South Korean President Moon Jae-in and Italian President Sergio Mattarella met in Rome on Wednesday to discuss bilateral ties and ways to expand cooperation on regional and global issues.
The meeting took place a day after the Korean president arrived in the Italian capital for an official visit. Moon was set to hold a summit with Italian Prime Minister Giuseppe Conte later in the day.
“In the meeting with President Mattarella, the two presidents discussed a wide range of issues, including the countries’ diplomatic and defense cooperation, ways to boost their future-oriented cooperation, conditions on the Korean Peninsula and their global cooperation,” said Moon’s presidential office, Cheong Wa Dae.
“President Moon thoroughly explained our government’s efforts to denuclearize the Korean Peninsula and establish peace, and President Mattarella highly evaluated President Moon’s leadership in establishing peace on the Korean Peninsula,” Cheong Wa Dae also said in a press release.
Moon was set to attend a Mass at St. Peter’s Basilica in Vatican City later in the day, called the “Mass for Peace” and devoted to peace on the Korean Peninsula.
The Mass, held in Moon’s honor, will be celebrated by Cardinal Pietro Parolin, the Vatican’s secretary of state. Both Moon and first lady Kim Jung-sook are Roman Catholics.
On Thursday, Moon will meet with Pope Francis and is expected to deliver a personal invitation from North Korean leader Kim Jong-un for the pontiff to visit Pyongyang.
Should the pope accept the invitation and become the first-ever head of the Roman Catholic Church to visit the communist state, it may signal the start of North Korea becoming a normal state, Cheong Wa Dae officials have said.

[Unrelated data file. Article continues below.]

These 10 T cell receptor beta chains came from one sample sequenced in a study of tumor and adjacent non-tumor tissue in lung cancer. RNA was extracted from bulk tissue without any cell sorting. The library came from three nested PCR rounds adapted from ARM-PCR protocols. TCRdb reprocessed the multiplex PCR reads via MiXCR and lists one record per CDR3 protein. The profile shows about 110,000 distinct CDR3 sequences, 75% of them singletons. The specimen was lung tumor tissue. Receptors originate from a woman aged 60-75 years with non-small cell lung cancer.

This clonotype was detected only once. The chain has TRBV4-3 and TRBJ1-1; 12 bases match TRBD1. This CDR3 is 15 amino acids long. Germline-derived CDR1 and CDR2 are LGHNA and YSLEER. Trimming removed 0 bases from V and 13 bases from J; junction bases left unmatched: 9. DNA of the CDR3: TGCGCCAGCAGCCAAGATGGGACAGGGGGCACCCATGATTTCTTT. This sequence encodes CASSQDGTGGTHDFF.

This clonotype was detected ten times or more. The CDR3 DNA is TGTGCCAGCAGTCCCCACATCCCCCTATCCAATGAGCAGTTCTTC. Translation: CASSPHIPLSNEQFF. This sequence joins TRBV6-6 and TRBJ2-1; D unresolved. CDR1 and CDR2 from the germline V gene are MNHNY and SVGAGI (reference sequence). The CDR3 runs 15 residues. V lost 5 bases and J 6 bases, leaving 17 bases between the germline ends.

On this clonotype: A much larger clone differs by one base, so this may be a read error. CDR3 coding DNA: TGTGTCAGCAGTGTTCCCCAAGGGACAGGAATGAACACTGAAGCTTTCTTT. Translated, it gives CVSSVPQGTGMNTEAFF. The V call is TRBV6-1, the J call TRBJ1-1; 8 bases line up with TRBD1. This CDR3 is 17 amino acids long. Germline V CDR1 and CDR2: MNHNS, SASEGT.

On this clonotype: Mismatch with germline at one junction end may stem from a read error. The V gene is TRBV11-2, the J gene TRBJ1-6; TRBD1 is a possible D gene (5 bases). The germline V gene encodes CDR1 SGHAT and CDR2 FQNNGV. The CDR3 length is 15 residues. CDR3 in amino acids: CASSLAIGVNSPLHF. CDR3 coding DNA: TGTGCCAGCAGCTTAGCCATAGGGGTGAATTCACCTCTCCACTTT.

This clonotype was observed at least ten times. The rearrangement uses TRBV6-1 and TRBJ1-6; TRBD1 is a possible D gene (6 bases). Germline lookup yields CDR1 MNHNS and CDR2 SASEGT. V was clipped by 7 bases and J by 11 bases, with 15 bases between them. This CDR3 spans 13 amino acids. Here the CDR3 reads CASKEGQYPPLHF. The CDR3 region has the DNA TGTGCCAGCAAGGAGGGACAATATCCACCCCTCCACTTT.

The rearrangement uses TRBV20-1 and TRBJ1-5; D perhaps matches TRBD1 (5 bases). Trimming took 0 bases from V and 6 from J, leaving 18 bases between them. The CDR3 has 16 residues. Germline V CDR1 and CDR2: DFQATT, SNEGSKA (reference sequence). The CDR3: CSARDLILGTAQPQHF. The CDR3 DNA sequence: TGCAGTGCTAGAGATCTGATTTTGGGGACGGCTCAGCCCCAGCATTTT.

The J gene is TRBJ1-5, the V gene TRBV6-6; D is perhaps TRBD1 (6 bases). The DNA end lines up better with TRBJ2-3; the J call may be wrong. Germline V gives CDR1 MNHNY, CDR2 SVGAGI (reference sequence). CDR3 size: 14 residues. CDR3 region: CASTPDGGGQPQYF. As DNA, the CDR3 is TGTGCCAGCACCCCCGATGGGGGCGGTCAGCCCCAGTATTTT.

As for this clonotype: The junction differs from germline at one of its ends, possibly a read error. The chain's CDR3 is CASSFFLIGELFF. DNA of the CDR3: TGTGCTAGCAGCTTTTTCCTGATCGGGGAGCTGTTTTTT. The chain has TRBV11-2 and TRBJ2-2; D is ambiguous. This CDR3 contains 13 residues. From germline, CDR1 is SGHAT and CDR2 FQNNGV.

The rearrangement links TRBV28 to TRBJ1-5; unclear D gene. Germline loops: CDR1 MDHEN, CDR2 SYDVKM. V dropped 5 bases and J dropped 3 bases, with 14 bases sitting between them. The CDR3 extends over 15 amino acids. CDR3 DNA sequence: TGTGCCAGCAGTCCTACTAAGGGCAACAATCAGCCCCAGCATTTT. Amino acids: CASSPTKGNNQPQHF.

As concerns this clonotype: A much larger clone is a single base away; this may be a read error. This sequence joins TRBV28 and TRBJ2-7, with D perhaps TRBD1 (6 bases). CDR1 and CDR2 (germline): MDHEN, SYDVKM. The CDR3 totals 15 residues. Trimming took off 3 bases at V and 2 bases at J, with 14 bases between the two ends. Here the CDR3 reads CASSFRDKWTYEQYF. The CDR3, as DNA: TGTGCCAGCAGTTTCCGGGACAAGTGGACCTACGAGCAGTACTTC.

In a special contribution to the papal newsletter, Moon wrote that he expects more active exchanges between the Vatican and North Korea and that true reconciliation, cooperation and lasting peace between South and North Korea will require more than just political and institutional changes, according to Cheong Wa Dae.
Moon will end his three-day trip to Rome and the Holy See on Thursday to head for Brussels, where he will attend the biennial Asia-Europe Meeting.
His five-nation European tour will end in Copenhagen, where he will take part in the inaugural summit of Partnering for Green Growth and the Global Goals 2030, also known as P4G.
During his bilateral summit Tuesday with French President Emmanuel Macron in Paris, Moon highlighted the need for the international community to start easing sanctions against the impoverished North once the denuclearization process reaches a “point of no return.”
Moon is expected to seek the blessing of the Holy See for those efforts when he makes his official visit to the Vatican on Wednesday.
By Kim So-hyun and news reports (firstname.lastname@example.org)